Thank you again, Mr. Chair.
Look, though I'm enjoying this discussion, I know that Mr. Julian suggested that perhaps the ordinary way these things are dealt with is by virtue of the subcommittee. I can't help but feel that it might have been an appropriate forum for much of today's discussion.
Frankly, Mr. Julian, I agreed with almost everything you said in your speech. Doing this the normal way, with the subcommittee getting the witnesses and establishing how to proceed, is not the portion of the motion I objected to. Where I think we have a point of disagreement—and I don't know if you'll come around to seeing things my way or not—is in the portion of the motion that discusses each of the parties bringing forward their witnesses and the committee hearing them until every list is “exhausted”. To my mind, that is in fact an indefinite period of time that would allow one party or another, if it so chose, to put in 200 witnesses whose testimony might have limited probative value. If the subcommittee wished to get together and discuss a path forward, that would be a very healthy discussion. If the motion included language demanding that the committee hear from every single witness that every member of this committee could put forward, I think we would create an environment that would be ripe for abuse, frankly.
Mr. Cooper, I take your comments with great respect. I always find you to be articulate. There is no effort to demean the importance of the issue that is currently before this committee. My experience on this committee, since this Parliament has begun, has been extremely valuable to me. I've been very fortunate to have front-row tickets, in some ways, to the economic emergency response to the COVID-19 pandemic.
There are three sources of information that have been as valuable as anything for me to get new ideas that I could use to help influence the government's approach to various policies: conversations with stakeholders, including in my own community; conversations with MPs from different parts of the country and different parties; and the finance committee. It was really an incredible experience for me to learn about things like the need to invest in the mental health of those who serve on juries in serious trials. It was really valuable to me to learn about the role of the Great Lakes Commission, which I knew very little about before the testimony. It was very informative for to me hear, at a granular level of detail, what investments in a green recovery might be able to offer in terms of the future growth of Canada's employment numbers and environmental and economic health. I could probably list about 200 different examples of testimony that I found valuable and was able to have conversations with colleagues about.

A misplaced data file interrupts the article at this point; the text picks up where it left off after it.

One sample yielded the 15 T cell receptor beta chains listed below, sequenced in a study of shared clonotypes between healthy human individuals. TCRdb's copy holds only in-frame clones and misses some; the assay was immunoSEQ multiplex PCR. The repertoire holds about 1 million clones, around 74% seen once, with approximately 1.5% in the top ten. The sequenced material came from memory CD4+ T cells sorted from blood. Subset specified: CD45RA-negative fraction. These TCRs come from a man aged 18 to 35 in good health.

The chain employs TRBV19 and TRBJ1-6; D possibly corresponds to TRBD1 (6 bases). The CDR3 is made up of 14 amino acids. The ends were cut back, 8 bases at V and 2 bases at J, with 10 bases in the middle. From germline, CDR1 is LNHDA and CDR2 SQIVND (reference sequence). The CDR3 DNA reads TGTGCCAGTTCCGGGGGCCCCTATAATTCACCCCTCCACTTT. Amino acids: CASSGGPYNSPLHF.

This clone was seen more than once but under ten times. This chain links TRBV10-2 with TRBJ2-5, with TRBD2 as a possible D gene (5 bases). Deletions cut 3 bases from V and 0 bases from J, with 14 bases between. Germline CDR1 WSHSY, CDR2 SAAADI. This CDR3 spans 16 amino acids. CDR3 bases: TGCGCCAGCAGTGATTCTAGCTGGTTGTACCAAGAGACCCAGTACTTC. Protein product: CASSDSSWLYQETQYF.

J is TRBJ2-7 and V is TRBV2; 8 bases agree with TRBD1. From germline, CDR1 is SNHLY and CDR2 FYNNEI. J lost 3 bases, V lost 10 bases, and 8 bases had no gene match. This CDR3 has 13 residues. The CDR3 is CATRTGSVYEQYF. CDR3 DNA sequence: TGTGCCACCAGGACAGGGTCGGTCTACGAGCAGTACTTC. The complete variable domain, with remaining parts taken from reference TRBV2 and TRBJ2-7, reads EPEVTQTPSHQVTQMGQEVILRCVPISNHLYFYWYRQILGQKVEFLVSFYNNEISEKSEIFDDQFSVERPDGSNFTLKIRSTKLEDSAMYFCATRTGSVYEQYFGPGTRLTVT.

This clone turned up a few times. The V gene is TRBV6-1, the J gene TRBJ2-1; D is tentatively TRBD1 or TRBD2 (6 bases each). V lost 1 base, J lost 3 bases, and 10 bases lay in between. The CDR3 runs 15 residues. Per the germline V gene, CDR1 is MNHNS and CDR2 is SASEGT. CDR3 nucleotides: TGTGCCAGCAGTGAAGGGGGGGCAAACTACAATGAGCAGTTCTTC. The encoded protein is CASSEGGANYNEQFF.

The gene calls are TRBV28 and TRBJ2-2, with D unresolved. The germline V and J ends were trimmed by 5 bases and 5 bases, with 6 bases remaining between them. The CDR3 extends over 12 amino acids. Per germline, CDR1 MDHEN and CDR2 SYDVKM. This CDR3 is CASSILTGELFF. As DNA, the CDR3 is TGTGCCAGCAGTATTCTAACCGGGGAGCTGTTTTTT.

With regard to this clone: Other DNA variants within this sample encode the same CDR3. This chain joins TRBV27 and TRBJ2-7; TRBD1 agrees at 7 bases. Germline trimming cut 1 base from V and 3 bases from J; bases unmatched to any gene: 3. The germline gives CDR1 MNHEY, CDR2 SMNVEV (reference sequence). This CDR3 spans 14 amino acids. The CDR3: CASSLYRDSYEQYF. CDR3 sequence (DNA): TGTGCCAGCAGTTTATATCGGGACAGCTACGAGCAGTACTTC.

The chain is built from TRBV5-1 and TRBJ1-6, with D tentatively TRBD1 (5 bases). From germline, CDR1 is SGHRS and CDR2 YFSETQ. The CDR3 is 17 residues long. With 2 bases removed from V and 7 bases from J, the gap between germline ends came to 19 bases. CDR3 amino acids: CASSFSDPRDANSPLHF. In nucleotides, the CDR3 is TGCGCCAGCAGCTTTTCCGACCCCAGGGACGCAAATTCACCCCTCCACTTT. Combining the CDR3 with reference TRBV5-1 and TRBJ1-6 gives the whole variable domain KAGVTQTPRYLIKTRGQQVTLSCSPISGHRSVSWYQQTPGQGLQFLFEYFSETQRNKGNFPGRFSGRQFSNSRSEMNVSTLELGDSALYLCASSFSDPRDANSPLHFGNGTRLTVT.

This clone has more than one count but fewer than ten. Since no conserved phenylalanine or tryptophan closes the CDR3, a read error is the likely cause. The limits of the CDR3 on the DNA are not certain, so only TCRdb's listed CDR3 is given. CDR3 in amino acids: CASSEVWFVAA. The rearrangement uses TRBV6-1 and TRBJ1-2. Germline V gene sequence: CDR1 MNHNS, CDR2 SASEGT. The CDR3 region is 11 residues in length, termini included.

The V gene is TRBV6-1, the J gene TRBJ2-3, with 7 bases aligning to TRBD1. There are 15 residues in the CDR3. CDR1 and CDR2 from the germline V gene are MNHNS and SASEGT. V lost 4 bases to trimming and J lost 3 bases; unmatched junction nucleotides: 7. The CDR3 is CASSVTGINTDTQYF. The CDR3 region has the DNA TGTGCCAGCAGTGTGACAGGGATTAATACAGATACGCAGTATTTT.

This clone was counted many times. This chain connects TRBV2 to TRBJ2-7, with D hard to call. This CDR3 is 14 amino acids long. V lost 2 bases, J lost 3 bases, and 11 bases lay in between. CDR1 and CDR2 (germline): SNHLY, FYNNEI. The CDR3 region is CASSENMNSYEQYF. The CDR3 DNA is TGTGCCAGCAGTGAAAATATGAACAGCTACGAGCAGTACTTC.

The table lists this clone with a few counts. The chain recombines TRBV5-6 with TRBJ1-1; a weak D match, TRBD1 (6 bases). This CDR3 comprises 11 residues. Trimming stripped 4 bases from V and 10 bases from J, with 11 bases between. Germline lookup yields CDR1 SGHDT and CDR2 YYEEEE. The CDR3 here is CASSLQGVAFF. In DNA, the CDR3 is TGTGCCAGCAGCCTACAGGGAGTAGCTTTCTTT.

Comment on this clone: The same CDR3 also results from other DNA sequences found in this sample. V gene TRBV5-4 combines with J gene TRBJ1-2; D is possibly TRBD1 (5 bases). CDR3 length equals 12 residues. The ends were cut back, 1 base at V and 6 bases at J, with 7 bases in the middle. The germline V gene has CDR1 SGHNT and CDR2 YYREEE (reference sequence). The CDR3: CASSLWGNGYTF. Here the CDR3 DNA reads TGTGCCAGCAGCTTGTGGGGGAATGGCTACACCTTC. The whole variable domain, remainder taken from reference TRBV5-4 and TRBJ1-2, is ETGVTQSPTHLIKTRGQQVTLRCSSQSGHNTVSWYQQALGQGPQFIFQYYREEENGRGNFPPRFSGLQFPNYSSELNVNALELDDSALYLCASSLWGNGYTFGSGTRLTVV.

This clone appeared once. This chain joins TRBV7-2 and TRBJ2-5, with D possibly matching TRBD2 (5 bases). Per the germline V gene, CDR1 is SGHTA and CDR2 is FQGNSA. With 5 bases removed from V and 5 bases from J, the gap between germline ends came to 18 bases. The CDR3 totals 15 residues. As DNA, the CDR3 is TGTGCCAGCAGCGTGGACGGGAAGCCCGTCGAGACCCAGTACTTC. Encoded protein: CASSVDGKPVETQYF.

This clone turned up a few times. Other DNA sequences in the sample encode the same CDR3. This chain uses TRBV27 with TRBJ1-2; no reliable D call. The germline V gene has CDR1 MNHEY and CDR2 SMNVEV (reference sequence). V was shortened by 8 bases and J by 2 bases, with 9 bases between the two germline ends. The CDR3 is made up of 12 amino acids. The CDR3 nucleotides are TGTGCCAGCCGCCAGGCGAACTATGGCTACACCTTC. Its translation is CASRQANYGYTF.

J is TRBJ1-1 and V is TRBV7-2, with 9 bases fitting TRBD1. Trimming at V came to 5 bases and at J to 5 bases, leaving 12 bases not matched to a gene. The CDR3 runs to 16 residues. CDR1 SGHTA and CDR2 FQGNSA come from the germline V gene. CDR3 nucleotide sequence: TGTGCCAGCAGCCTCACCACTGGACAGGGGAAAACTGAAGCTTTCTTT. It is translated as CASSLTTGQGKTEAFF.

There is a global pandemic on the go. It will require our continued attention and a world-class response if we are going to best serve the interests of Canadians. I do not view that position to be mutually exclusive to the idea that the current study before the finance committee is also important. Both things can be true at once. My only point is that I don't want this scheduling issue to turn into a forum to have as many witnesses as one party may like for potentially political opportunism rather than the substantive probing that I think has taken place to date and that I agree should have taken place to date. That's why I supported most of the motions that have come before this committee, with perhaps the exception of one motion when my power went out. I lost connection immediately before a vote on an issue that I would have supported.
My only hope is that we can get together, be reasonable human beings and, as in virtually every other project, exercise or initiative that I've ever been a part of, try to figure out how long this should properly take and try to figure out where the real information should come from so that we can focus on the issues at hand rather than background noise, which will just confuse the issue for perhaps the purpose of keeping it in the newspapers, when there's actually an emergency that we need to respond to. I would pray that the committee members, whom I've enjoyed my time with, would share my desire to advise the government on what policies it can implement as part of the effort to build back our economy in response to the COVID-19 pandemic.
I promise you, Michael, I'm not trying to be tricky. I want to have a solid inquiry through this committee. I think it's been valuable to date. What I do want to avoid is turning it into an exercise that is something other than a probative exercise, which would detract from our ability to advance policies to keep roofs over heads and food on the table.